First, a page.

As part of its ongoing investigation into direct-to-consumer advertising, the House Energy & Commerce Committee is exploring two new lines of inquiry - why Bayer ignored FDA recommendations to refrain from marketing a version of its aspirin that is also a dietary supplement, and why the FDA hired a public relations firm that works for pharma to develop a consumer web site.
The committee wants to know why Bayer promoted its Bayer Aspirin with Heart Advantage as safe and effective, when the FDA had warned against marketing such a combo. The tablet combines aspirin with a supplement Bayer claims can lower cholesterol. The FDA, however, only regulates the drug.
In a letter to Bayer Healthcare prez Gary Balkema, committee chairman John Dingell and Bart Stupak, who heads the Oversight and Investigations Subcommittee, asked Bayer to turn over all studies that show Aspirin with Heart Advantage has positive affects on cholesterol and heart disease. A separate letter was sent to US Health & Human Services Secretary Mike Leavitt to ask what, if anything, the FDA did about Bayer's marketing.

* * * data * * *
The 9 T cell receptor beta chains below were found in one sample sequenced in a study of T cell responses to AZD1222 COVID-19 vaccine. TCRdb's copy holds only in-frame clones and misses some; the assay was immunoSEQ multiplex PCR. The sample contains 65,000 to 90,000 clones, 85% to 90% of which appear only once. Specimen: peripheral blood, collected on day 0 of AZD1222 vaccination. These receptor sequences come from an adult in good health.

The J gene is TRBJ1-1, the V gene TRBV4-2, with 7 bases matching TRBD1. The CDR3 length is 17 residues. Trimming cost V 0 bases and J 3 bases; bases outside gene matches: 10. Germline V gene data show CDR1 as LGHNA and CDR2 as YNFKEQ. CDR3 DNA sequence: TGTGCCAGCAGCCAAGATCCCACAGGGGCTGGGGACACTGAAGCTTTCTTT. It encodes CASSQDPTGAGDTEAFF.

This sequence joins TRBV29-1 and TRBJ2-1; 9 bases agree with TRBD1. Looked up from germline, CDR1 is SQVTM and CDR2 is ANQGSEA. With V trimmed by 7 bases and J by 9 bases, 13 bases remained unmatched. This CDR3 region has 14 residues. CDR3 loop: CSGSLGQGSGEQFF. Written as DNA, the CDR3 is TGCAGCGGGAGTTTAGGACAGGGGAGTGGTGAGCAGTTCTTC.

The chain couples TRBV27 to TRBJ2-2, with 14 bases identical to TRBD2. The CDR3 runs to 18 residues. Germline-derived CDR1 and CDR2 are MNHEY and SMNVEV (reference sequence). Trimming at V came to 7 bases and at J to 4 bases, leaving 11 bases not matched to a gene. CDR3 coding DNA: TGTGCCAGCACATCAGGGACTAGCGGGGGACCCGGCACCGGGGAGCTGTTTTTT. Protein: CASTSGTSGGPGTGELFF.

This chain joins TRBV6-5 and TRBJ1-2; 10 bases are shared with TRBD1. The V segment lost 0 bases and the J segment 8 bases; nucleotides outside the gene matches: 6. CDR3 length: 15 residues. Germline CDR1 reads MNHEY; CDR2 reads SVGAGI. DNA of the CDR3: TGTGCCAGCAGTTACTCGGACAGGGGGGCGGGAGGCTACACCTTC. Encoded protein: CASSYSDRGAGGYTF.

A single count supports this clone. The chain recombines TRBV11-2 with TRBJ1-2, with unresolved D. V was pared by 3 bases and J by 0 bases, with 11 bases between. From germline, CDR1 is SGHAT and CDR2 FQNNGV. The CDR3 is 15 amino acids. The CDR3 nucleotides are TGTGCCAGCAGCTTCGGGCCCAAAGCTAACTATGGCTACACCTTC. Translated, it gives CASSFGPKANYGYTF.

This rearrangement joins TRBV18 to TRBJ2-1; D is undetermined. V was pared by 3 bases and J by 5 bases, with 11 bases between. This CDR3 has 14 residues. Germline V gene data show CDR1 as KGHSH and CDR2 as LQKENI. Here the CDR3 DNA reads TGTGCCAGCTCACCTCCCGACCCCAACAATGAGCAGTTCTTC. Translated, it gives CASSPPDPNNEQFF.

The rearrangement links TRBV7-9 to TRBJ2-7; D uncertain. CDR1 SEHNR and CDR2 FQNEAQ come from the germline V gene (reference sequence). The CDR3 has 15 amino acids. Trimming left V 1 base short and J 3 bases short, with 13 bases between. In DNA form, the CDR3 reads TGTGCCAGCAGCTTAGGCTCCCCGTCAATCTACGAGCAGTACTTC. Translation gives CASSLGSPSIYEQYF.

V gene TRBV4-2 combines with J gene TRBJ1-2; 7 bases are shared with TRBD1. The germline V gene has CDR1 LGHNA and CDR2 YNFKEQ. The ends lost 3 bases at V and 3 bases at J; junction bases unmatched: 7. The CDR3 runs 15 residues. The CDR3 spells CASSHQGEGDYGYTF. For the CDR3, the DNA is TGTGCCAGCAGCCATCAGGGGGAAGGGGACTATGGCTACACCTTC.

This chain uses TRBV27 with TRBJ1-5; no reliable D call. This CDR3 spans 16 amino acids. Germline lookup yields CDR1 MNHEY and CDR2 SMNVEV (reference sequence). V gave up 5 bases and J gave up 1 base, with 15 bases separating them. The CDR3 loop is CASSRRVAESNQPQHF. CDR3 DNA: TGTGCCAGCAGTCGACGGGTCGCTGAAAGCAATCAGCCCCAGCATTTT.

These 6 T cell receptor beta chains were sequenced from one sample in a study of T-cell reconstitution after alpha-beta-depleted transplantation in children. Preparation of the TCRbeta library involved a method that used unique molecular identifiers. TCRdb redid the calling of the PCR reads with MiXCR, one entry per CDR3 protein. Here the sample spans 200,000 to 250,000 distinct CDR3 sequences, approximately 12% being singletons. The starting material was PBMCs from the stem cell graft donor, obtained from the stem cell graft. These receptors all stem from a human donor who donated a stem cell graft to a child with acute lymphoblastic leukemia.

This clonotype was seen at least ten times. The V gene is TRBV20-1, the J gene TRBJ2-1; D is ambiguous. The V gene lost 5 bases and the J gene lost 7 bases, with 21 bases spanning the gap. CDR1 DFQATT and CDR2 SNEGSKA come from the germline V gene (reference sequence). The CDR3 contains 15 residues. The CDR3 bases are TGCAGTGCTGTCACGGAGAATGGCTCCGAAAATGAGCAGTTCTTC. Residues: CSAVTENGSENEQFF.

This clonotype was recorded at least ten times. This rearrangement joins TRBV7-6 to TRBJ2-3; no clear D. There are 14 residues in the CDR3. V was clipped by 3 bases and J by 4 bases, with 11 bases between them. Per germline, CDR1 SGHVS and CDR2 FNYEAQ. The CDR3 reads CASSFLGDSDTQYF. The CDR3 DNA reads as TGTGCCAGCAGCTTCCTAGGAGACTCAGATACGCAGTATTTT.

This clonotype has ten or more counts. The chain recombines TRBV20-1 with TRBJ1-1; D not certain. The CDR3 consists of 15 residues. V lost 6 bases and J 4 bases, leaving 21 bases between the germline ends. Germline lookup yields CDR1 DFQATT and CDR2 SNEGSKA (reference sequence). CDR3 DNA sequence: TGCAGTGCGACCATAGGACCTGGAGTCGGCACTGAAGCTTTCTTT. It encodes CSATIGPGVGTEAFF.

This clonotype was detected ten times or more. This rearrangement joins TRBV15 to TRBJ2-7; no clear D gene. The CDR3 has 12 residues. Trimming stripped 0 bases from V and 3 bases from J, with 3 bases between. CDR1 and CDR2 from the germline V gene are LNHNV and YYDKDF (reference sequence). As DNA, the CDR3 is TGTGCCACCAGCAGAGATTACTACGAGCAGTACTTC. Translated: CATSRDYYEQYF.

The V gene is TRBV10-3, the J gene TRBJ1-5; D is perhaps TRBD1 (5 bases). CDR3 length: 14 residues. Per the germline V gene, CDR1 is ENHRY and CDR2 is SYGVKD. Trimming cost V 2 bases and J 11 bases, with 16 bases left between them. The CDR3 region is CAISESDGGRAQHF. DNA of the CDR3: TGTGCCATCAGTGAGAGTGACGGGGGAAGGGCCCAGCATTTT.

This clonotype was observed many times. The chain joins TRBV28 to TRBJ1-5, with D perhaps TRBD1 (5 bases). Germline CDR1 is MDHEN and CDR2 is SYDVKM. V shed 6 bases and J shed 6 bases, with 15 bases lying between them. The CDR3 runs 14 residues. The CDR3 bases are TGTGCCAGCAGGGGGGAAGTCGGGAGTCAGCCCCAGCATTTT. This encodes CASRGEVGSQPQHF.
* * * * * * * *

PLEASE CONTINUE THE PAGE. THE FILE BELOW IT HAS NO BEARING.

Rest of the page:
Meanwhile, the committee also sent a letter to FDA commish Andy von Eschenbach to learn more about the FDA decision to hire a non-profit organization called EthicAd to develop an FDA web site about DTC ads. EthicAd, you may recall, is funded by Shaw Science Partners, a public relations firm that works for drugmakers and helped launch more than 30 drugs, according to its web site (you can the back story here). The committee also wrote Mike Shaw and EthicAd to learn more about their involvement (here and here).